Many aspects of this project are unique. This page addresses many of the questions and answers raised by program supporters. If you have further questions that are not addressed here, please use the Contact tab to send us a message.
Why did you choose to depict a Mission Briefing?
When asked to visualize scenes of WWII aviation, many think of the aircraft of that era or stylized dogfights unrealistically portrayed by Hollywood. Almost none of the public stop to think, however, about the daunting challenge which faced these young (typically 19-21 years old), ill-trained (90 hours total flight time) pilots prior to each mission.
During much of the war, the death rate among fighter pilots was so high that, statistically, it was a certainty that none of us would survive 50 missions to come home. In spite of that knowledge, each pilot made the conscious decision to board their aircraft and leave the safety of their home base to fly toward the battle. Day after day. The scene depicted by this sculpture is intended to capture a poignant moment in time when the mission is laid before the squadron and each pilot recommits himself to go again, even as they feel the presence of pilots already killed and not yet gone or forgotten.
In truth, we faced a harrowing real life example of Russian Roulette.
What is a “maquette”?
An artist rarely if ever sculpts an original in life size. It is much more common to work in a smaller scale to more easily experiment with different poses and work out the details of the larger sculpture. In my case, I spent over a year working at this smaller scale to create a table-top sized model of Lest We Forget: The Mission. This smaller original work is called a “maquette” (pronounced MA-ket), from the French word meaning scale model. Using the maquette as a guide, it is then possible to focus on the enlargement sculpting process. Working with the assistance of Sutton Betti, a gifted sculptor in his own right, we refined and enlarged the smaller work to create life-size originals. How much does a man-sized hunk of clay weigh? About 250 pounds! To complete all twelve figures, we used more than 3,000 pounds of clay! Once each clay original was complete, we pass the originals off to the mold maker, completing the original sculpting process.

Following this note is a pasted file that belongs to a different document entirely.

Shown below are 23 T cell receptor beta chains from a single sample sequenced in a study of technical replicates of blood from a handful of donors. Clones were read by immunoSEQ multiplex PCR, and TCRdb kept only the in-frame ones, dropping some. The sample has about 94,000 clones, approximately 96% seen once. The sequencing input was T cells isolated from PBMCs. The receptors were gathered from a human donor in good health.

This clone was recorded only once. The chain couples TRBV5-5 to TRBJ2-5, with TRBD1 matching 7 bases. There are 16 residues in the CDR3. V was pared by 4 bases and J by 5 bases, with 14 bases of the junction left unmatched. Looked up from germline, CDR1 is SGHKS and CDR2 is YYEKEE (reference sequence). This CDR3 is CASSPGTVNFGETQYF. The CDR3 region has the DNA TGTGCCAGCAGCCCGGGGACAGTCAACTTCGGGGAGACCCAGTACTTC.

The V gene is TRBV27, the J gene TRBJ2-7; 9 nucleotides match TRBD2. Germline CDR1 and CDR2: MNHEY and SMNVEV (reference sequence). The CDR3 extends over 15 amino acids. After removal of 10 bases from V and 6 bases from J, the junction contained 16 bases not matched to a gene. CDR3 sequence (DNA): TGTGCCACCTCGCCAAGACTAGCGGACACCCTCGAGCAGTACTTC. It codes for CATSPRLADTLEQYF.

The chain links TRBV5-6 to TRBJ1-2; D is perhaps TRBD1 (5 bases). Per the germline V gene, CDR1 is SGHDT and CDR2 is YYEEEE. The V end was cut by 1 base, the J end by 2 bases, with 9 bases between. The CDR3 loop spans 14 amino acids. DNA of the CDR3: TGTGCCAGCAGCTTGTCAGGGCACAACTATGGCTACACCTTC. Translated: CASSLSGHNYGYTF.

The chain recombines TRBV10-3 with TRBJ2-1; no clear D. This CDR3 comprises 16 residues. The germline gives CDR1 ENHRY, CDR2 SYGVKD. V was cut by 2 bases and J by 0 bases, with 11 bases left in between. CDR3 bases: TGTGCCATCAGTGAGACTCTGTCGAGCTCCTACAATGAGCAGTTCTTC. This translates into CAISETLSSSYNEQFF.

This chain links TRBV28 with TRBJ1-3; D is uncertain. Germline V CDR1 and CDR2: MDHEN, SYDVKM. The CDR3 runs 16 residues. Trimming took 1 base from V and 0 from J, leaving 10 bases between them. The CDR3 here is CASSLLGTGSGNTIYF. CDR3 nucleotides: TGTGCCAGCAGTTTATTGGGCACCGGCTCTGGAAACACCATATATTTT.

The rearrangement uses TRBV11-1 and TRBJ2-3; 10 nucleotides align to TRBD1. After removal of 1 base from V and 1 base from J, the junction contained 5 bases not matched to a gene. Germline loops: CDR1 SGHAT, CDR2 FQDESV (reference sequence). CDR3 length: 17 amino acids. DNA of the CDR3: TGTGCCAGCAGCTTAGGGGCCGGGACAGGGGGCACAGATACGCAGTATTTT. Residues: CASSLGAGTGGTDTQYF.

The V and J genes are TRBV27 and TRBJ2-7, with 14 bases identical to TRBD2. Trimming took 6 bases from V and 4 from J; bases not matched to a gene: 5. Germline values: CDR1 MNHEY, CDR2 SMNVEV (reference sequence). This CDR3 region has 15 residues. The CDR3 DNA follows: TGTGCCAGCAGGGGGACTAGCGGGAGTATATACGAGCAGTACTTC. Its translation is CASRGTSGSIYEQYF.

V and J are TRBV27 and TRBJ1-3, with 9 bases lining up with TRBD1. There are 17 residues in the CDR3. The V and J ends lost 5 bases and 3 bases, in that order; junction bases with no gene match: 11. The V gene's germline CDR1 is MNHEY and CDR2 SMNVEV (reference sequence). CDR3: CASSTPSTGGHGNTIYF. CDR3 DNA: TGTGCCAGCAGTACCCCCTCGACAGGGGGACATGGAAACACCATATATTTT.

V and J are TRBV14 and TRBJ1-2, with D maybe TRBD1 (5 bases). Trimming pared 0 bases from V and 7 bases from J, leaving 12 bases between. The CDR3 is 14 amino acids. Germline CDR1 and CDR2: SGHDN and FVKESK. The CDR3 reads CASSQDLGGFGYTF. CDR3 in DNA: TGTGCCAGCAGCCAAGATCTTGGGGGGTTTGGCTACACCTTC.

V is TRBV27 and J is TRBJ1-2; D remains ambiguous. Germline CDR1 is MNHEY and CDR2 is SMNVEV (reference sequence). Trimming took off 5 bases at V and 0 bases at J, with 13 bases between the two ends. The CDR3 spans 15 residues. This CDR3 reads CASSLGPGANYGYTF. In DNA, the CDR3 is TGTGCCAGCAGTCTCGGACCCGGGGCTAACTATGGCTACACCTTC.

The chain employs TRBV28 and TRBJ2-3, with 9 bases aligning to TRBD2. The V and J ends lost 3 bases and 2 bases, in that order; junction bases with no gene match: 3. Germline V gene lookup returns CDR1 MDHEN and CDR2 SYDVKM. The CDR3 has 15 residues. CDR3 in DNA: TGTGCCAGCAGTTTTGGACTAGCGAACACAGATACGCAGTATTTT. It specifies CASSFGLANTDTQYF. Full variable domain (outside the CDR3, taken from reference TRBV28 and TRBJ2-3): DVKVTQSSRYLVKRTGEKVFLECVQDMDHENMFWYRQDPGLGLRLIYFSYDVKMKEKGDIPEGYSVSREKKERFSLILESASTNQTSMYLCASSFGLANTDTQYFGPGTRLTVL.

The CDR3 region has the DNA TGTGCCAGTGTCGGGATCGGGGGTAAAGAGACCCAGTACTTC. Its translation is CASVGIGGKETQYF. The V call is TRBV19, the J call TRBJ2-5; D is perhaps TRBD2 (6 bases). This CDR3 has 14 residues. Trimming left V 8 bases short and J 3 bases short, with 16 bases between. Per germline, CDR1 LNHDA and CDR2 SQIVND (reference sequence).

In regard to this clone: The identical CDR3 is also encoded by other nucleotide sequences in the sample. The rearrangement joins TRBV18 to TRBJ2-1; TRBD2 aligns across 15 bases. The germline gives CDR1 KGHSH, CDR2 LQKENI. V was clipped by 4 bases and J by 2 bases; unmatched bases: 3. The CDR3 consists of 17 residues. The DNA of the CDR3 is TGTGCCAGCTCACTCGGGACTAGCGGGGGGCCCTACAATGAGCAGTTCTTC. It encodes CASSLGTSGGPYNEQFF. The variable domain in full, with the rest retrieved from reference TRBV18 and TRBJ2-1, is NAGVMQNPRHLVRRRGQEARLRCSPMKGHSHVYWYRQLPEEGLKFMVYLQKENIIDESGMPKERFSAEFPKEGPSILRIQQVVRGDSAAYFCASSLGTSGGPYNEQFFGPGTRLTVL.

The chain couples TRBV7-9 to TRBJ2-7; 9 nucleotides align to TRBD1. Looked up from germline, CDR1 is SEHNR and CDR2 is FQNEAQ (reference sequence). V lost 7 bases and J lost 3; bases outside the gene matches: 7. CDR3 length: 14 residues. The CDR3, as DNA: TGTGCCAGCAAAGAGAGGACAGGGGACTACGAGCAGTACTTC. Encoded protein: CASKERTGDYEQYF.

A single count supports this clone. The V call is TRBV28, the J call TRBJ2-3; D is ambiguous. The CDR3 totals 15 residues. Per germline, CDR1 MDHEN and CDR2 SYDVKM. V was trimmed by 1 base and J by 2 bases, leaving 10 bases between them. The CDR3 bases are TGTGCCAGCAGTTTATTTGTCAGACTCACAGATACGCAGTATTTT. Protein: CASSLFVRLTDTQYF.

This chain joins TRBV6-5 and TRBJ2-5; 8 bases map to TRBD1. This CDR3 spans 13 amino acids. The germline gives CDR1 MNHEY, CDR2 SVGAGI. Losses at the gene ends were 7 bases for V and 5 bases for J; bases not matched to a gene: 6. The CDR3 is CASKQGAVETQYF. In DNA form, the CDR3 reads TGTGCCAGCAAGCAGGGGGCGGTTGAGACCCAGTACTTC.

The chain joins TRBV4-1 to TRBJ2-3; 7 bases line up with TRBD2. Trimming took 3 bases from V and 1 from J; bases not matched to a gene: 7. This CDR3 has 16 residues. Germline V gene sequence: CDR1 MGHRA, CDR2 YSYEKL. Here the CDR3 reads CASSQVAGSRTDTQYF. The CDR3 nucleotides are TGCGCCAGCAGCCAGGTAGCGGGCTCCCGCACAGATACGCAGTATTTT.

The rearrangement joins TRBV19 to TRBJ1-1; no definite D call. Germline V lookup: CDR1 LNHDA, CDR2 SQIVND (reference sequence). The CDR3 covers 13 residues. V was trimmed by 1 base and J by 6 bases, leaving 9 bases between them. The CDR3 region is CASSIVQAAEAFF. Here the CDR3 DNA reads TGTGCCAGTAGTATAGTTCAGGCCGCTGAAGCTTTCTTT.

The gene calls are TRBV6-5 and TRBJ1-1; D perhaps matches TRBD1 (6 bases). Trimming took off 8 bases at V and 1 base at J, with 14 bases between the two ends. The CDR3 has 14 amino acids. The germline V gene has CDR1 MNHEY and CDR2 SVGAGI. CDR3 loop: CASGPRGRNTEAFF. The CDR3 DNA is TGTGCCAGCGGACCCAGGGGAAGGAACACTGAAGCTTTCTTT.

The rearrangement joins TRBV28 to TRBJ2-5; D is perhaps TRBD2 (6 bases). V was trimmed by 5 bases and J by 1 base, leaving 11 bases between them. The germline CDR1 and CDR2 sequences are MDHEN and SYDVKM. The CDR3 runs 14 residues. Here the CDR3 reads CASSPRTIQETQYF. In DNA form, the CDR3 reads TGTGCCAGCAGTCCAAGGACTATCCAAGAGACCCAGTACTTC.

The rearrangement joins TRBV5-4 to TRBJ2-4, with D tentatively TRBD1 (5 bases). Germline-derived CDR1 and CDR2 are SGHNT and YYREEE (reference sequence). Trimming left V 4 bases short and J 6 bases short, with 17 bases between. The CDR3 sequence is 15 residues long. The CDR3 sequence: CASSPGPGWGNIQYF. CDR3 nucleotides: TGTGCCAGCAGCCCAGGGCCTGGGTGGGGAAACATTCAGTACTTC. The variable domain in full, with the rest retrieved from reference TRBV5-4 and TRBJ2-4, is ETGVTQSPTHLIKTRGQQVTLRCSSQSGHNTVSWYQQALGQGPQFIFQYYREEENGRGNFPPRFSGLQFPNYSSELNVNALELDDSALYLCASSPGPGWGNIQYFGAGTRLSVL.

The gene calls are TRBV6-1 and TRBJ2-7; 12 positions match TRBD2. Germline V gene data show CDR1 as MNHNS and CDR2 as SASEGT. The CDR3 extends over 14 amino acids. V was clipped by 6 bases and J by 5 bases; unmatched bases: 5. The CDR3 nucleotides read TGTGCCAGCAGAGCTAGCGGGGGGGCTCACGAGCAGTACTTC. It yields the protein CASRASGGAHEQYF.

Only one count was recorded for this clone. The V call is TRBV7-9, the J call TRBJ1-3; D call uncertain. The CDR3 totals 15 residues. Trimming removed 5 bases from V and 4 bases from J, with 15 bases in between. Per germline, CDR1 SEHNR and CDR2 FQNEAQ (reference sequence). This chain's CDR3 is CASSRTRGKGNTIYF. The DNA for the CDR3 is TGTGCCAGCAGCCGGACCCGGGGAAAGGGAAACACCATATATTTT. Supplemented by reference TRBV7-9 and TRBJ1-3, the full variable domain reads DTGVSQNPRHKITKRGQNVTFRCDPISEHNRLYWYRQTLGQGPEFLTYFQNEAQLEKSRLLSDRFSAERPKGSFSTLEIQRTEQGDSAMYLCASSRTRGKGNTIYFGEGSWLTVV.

Can you describe the “Lost Wax Process”?
The foundry and other professionals participate in a multi-step process known as “lost wax” process to convert the clay originals to finished bronze. In summary, this process involves the following steps:
Latex and plaster molds are taken for sections of the clay original (destroying the original). There can be as many as 10-15 individual molds for each figure. From the negative molds, wax positives are created. Each wax positive is cleaned up, then sprues are added to act as channels and vents during the pouring stage. The wax, with its sprues, is dipped repeatedly in a colloidal silica slurry. This builds up layer of silicon material. Put into an oven, the wax pours out the bottom leaving a negative cavity, hence the term “lost wax” process. The hollow form is heated up further and the silica fuses into a red-hot glassy condition. At just the right temperature, molten bronze metal is poured into the hollow form. The metal cools and solidifies. The outer brittle mold is broken off. The raw bronze is chased to remove remnants of the mold material. The various pieces are welded together and the seams are ground off. Chemicals and heat are used to apply a permanent coloring. This surface coloration is call a “patina”. Then the separate sculptures are joined together to form the final sculpture.